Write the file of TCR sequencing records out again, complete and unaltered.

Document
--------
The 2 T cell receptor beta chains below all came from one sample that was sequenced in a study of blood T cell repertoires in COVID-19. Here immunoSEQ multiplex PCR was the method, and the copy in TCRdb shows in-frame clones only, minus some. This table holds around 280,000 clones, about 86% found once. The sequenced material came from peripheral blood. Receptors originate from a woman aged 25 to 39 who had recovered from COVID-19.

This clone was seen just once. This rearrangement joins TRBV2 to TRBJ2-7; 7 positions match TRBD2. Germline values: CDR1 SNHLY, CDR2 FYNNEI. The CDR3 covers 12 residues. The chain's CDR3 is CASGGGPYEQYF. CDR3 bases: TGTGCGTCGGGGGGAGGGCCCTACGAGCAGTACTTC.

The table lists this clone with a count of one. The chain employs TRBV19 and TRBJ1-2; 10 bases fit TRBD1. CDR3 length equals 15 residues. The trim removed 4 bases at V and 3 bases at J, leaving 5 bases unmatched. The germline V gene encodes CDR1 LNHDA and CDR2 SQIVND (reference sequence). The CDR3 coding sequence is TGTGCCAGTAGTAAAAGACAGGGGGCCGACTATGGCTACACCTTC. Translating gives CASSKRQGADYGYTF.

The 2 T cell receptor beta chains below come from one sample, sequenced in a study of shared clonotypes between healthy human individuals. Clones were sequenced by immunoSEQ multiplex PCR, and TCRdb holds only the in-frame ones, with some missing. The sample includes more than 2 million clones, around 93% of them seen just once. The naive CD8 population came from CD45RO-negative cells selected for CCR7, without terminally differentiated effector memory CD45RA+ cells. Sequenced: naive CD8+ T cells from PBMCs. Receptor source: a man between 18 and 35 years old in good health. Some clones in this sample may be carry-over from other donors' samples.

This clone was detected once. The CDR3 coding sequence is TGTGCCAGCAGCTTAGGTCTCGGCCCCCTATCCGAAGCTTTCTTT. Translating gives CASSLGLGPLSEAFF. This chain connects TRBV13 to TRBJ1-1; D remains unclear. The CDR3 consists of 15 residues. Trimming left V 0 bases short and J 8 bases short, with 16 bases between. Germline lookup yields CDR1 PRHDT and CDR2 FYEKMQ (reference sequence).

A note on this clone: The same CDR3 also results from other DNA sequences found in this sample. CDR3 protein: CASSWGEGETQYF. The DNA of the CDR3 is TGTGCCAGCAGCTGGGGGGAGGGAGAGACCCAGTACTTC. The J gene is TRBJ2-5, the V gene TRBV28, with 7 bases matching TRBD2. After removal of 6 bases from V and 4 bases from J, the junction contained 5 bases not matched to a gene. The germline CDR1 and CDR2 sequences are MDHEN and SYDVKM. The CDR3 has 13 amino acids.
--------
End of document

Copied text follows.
The 2 T cell receptor beta chains below all came from one sample that was sequenced in a study of blood T cell repertoires in COVID-19. Here immunoSEQ multiplex PCR was the method, and the copy in TCRdb shows in-frame clones only, minus some. This table holds around 280,000 clones, about 86% found once. The sequenced material came from peripheral blood. Receptors originate from a woman aged 25 to 39 who had recovered from COVID-19.

This clone was seen just once. This rearrangement joins TRBV2 to TRBJ2-7; 7 positions match TRBD2. Germline values: CDR1 SNHLY, CDR2 FYNNEI. The CDR3 covers 12 residues. The chain's CDR3 is CASGGGPYEQYF. CDR3 bases: TGTGCGTCGGGGGGAGGGCCCTACGAGCAGTACTTC.

The table lists this clone with a count of one. The chain employs TRBV19 and TRBJ1-2; 10 bases fit TRBD1. CDR3 length equals 15 residues. The trim removed 4 bases at V and 3 bases at J, leaving 5 bases unmatched. The germline V gene encodes CDR1 LNHDA and CDR2 SQIVND (reference sequence). The CDR3 coding sequence is TGTGCCAGTAGTAAAAGACAGGGGGCCGACTATGGCTACACCTTC. Translating gives CASSKRQGADYGYTF.

The 2 T cell receptor beta chains below come from one sample, sequenced in a study of shared clonotypes between healthy human individuals. Clones were sequenced by immunoSEQ multiplex PCR, and TCRdb holds only the in-frame ones, with some missing. The sample includes more than 2 million clones, around 93% of them seen just once. The naive CD8 population came from CD45RO-negative cells selected for CCR7, without terminally differentiated effector memory CD45RA+ cells. Sequenced: naive CD8+ T cells from PBMCs. Receptor source: a man between 18 and 35 years old in good health. Some clones in this sample may be carry-over from other donors' samples.

This clone was detected once. The CDR3 coding sequence is TGTGCCAGCAGCTTAGGTCTCGGCCCCCTATCCGAAGCTTTCTTT. Translating gives CASSLGLGPLSEAFF. This chain connects TRBV13 to TRBJ1-1; D remains unclear. The CDR3 consists of 15 residues. Trimming left V 0 bases short and J 8 bases short, with 16 bases between. Germline lookup yields CDR1 PRHDT and CDR2 FYEKMQ (reference sequence).

A note on this clone: The same CDR3 also results from other DNA sequences found in this sample. CDR3 protein: CASSWGEGETQYF. The DNA of the CDR3 is TGTGCCAGCAGCTGGGGGGAGGGAGAGACCCAGTACTTC. The J gene is TRBJ2-5, the V gene TRBV28, with 7 bases matching TRBD2. After removal of 6 bases from V and 4 bases from J, the junction contained 5 bases not matched to a gene. The germline CDR1 and CDR2 sequences are MDHEN and SYDVKM. The CDR3 has 13 amino acids.